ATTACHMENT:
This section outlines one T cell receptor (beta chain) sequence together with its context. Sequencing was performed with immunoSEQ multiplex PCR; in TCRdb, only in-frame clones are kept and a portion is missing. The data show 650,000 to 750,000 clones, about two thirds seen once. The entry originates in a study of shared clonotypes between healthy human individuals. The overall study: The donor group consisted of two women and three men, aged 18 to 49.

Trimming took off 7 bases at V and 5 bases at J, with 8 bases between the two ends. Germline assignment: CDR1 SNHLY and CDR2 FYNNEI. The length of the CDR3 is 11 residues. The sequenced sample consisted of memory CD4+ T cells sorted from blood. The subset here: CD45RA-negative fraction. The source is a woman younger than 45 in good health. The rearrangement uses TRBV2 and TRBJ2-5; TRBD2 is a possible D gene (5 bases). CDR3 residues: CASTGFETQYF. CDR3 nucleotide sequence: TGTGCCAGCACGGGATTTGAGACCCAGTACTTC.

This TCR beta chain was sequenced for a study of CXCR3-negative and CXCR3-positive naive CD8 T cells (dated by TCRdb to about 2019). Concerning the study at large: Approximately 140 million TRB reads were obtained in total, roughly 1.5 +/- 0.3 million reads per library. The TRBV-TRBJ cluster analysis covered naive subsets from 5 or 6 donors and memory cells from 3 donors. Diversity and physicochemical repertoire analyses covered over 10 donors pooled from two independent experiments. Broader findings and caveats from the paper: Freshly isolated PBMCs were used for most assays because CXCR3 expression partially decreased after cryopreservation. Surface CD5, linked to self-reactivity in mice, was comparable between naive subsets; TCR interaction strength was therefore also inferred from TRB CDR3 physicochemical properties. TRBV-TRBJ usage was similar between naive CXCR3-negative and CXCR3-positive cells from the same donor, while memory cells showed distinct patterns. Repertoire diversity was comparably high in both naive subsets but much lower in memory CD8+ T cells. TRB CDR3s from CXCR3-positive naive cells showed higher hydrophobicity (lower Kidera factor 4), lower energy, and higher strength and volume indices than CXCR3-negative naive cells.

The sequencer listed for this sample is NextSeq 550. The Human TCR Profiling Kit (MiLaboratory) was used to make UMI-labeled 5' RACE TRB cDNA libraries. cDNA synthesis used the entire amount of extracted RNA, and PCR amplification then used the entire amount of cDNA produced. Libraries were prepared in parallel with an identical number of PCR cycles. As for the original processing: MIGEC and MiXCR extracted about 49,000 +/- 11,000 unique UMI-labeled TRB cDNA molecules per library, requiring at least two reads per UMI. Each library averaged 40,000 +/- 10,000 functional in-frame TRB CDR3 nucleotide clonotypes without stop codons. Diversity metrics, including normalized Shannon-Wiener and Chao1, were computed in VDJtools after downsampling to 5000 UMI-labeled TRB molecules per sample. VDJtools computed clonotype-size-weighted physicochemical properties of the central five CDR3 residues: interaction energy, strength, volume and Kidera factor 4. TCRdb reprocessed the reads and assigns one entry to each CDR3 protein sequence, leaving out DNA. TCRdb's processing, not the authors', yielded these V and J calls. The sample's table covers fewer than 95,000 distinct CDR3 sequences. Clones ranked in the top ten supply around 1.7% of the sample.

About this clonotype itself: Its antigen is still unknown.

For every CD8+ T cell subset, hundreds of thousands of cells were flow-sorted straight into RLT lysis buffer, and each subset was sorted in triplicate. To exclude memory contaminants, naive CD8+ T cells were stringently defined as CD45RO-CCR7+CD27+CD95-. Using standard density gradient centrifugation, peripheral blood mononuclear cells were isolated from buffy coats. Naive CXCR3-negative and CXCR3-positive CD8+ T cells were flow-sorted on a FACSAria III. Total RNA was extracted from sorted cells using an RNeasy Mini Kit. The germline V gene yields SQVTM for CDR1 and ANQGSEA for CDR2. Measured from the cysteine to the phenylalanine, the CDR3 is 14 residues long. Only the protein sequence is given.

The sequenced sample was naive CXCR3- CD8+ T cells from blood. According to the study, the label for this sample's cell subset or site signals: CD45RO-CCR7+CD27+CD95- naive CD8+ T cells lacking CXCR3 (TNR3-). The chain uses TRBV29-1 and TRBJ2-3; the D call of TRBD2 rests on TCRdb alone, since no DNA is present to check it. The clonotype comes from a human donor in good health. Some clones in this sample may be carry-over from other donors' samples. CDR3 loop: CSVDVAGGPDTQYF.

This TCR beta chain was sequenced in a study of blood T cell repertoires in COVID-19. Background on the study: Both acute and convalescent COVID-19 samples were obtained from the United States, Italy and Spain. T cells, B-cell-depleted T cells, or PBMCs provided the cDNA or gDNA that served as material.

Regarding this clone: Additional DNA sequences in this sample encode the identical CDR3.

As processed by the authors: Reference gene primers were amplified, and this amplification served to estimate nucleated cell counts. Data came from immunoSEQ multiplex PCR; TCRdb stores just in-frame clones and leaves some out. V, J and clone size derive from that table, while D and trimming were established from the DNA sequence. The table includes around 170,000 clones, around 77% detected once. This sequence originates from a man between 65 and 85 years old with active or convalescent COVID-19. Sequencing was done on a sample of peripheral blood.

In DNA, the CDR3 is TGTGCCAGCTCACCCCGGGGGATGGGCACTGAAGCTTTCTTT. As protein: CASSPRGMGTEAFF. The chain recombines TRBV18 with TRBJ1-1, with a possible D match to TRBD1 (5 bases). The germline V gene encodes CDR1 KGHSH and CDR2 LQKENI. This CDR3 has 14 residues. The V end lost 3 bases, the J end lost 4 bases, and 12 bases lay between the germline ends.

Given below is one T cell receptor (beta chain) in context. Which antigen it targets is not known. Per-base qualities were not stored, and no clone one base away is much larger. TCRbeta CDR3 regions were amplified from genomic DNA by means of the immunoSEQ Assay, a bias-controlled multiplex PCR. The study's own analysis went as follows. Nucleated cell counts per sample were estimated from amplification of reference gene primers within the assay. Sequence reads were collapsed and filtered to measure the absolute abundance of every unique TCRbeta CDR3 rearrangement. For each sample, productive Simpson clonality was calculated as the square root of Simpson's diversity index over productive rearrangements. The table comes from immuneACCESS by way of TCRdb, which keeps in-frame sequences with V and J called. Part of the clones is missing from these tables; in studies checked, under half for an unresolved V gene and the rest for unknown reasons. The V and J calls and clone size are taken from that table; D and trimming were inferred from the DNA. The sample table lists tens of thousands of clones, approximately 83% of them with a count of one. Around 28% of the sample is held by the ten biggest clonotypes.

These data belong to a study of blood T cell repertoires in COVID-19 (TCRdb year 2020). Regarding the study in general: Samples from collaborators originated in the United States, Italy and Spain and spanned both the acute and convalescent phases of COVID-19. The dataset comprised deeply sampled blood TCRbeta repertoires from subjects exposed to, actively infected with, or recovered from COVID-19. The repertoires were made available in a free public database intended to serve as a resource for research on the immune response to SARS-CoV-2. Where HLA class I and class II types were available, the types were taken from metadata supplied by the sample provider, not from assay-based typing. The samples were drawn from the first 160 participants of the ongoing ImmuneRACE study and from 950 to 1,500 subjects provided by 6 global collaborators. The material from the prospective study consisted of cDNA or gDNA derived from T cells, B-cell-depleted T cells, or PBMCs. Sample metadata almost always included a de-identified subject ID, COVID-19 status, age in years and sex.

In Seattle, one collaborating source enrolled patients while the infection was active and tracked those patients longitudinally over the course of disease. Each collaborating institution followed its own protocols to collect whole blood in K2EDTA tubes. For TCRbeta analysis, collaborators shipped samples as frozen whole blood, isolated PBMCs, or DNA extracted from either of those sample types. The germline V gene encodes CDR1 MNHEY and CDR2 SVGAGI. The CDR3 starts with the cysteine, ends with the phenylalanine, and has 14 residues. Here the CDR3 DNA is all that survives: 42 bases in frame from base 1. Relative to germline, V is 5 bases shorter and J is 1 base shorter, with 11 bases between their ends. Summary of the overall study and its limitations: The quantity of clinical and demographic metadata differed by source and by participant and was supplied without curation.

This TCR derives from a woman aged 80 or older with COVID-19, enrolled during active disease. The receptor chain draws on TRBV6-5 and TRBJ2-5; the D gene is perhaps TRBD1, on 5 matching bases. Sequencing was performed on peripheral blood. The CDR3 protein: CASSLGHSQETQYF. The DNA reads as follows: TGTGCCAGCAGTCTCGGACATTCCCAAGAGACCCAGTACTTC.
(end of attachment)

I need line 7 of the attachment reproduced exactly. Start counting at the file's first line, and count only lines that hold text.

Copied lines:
The sequenced sample was naive CXCR3- CD8+ T cells from blood. According to the study, the label for this sample's cell subset or site signals: CD45RO-CCR7+CD27+CD95- naive CD8+ T cells lacking CXCR3 (TNR3-). The chain uses TRBV29-1 and TRBJ2-3; the D call of TRBD2 rests on TCRdb alone, since no DNA is present to check it. The clonotype comes from a human donor in good health. Some clones in this sample may be carry-over from other donors' samples. CDR3 loop: CSVDVAGGPDTQYF.